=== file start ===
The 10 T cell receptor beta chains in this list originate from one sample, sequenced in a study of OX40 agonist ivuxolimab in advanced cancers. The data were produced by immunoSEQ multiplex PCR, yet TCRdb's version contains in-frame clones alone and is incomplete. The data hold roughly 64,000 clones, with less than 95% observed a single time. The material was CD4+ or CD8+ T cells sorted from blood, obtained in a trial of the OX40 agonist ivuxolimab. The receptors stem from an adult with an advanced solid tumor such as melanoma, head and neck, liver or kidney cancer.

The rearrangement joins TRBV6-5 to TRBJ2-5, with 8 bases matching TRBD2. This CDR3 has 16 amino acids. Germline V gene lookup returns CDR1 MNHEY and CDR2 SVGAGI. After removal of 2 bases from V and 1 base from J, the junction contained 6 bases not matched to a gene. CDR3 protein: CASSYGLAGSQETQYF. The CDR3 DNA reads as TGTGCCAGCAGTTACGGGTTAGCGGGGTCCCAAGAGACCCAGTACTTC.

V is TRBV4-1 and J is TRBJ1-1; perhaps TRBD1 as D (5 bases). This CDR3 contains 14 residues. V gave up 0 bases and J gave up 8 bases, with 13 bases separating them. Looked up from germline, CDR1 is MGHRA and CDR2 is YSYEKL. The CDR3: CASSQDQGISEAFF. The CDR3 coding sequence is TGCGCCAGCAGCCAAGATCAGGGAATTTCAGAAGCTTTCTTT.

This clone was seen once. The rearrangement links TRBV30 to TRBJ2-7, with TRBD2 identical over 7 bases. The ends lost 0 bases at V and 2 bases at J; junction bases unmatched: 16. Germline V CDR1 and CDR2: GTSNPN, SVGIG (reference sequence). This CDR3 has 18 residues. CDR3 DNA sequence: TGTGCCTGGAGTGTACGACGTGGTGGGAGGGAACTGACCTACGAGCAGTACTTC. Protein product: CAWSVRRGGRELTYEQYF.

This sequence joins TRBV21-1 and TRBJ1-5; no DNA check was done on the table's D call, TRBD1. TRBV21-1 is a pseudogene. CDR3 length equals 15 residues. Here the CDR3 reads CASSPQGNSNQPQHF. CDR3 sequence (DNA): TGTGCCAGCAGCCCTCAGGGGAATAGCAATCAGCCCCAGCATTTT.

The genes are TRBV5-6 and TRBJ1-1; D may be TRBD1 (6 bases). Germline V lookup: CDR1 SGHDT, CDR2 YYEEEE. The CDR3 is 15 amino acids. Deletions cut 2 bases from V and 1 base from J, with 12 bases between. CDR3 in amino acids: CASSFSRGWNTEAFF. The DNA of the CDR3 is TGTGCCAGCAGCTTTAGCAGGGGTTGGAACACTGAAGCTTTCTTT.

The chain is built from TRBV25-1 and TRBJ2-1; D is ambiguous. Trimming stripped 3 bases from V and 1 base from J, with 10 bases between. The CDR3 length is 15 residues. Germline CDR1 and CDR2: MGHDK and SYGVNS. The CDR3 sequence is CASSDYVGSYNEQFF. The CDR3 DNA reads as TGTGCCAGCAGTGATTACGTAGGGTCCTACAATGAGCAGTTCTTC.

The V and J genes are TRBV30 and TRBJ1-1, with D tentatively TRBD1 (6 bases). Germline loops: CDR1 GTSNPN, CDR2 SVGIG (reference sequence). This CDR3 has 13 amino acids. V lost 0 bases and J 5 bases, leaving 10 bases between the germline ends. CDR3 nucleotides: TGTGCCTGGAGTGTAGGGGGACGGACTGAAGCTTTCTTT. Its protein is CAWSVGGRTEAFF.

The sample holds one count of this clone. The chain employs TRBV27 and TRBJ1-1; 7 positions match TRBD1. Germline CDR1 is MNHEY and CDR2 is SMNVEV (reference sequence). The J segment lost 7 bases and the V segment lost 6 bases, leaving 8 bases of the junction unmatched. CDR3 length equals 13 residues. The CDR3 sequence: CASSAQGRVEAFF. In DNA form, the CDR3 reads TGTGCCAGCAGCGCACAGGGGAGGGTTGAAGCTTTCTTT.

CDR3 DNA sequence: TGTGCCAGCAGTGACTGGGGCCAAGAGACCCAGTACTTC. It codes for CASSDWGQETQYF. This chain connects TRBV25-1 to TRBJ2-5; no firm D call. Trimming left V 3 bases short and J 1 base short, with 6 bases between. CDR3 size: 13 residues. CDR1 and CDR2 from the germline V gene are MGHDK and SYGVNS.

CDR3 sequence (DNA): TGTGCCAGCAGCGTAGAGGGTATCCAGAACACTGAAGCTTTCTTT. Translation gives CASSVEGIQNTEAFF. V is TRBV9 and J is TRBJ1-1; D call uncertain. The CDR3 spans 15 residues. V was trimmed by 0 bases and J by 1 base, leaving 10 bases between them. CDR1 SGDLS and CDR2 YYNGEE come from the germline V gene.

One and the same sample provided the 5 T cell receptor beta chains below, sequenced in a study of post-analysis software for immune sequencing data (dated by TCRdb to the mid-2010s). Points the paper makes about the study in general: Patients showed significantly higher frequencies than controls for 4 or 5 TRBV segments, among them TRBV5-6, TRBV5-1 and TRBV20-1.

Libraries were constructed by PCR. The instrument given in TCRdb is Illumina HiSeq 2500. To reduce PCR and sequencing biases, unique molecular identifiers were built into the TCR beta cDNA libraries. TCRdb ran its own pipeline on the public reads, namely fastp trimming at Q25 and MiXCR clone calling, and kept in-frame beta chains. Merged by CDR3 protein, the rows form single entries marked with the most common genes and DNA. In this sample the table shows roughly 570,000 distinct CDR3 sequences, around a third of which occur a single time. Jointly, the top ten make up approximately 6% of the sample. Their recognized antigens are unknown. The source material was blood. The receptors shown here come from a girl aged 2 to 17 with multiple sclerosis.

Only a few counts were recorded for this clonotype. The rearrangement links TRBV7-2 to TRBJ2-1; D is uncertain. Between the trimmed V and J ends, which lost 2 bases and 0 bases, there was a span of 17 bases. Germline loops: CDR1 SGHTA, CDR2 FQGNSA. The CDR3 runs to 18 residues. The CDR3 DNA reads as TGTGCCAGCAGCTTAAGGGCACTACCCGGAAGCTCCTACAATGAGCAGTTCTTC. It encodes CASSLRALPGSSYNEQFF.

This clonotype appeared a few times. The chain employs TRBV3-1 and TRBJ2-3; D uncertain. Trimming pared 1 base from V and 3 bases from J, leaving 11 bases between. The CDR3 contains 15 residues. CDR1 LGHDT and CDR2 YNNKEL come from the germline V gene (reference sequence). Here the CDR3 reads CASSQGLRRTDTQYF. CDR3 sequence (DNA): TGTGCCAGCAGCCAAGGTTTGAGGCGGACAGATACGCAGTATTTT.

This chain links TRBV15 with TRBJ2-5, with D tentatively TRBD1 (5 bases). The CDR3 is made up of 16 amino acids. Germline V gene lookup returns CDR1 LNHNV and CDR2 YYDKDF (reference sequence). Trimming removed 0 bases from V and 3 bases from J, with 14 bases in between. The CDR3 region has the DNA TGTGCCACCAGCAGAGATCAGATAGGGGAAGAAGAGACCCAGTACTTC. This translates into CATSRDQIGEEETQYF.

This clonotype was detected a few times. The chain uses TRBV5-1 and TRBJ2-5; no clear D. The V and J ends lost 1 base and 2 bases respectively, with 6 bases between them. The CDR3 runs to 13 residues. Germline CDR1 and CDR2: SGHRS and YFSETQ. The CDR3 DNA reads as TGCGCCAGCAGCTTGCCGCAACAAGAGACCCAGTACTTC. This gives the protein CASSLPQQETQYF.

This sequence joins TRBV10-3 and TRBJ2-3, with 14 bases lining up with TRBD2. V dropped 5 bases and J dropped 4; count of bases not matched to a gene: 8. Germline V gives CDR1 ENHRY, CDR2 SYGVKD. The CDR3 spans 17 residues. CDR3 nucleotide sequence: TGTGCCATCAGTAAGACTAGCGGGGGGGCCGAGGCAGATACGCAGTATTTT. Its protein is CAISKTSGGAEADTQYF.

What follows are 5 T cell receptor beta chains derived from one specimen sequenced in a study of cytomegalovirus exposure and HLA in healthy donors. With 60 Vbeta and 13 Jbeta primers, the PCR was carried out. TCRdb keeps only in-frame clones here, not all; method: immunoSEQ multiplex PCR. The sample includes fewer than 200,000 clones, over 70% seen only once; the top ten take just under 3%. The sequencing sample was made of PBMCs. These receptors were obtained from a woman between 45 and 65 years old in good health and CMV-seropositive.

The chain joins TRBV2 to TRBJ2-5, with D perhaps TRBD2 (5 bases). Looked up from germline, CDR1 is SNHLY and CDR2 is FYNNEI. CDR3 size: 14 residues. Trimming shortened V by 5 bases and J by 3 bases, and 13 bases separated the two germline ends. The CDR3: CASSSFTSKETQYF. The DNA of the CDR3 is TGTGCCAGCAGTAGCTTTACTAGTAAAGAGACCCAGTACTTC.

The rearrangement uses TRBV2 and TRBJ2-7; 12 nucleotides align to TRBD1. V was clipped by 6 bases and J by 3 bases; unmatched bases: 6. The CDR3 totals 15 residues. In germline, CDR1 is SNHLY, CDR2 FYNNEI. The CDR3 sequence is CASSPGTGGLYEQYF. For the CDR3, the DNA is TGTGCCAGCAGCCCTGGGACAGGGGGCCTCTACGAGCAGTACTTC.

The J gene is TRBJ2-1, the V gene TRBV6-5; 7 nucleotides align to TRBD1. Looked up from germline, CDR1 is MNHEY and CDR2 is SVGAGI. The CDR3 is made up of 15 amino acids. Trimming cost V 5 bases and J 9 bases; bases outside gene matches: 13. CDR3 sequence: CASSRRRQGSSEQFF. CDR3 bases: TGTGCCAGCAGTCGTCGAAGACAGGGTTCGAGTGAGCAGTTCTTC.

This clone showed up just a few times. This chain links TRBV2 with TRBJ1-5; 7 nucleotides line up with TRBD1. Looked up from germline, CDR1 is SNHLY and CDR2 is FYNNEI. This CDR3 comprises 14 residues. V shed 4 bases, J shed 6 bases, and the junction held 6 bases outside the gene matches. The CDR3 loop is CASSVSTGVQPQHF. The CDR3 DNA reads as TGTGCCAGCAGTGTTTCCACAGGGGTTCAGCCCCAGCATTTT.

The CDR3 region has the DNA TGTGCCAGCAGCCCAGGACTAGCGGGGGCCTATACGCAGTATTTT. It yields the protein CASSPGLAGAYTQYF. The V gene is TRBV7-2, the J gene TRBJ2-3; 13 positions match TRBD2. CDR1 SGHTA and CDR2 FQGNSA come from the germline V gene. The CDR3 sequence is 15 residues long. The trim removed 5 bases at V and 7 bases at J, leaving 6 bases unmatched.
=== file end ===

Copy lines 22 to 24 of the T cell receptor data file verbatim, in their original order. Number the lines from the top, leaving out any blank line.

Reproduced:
The J gene is TRBJ2-1, the V gene TRBV6-5; 7 nucleotides align to TRBD1. Looked up from germline, CDR1 is MNHEY and CDR2 is SVGAGI. The CDR3 is made up of 15 amino acids. Trimming cost V 5 bases and J 9 bases; bases outside gene matches: 13. CDR3 sequence: CASSRRRQGSSEQFF. CDR3 bases: TGTGCCAGCAGTCGTCGAAGACAGGGTTCGAGTGAGCAGTTCTTC.

This clone showed up just a few times. This chain links TRBV2 with TRBJ1-5; 7 nucleotides line up with TRBD1. Looked up from germline, CDR1 is SNHLY and CDR2 is FYNNEI. This CDR3 comprises 14 residues. V shed 4 bases, J shed 6 bases, and the junction held 6 bases outside the gene matches. The CDR3 loop is CASSVSTGVQPQHF. The CDR3 DNA reads as TGTGCCAGCAGTGTTTCCACAGGGGTTCAGCCCCAGCATTTT.

The CDR3 region has the DNA TGTGCCAGCAGCCCAGGACTAGCGGGGGCCTATACGCAGTATTTT. It yields the protein CASSPGLAGAYTQYF. The V gene is TRBV7-2, the J gene TRBJ2-3; 13 positions match TRBD2. CDR1 SGHTA and CDR2 FQGNSA come from the germline V gene. The CDR3 sequence is 15 residues long. The trim removed 5 bases at V and 7 bases at J, leaving 6 bases unmatched.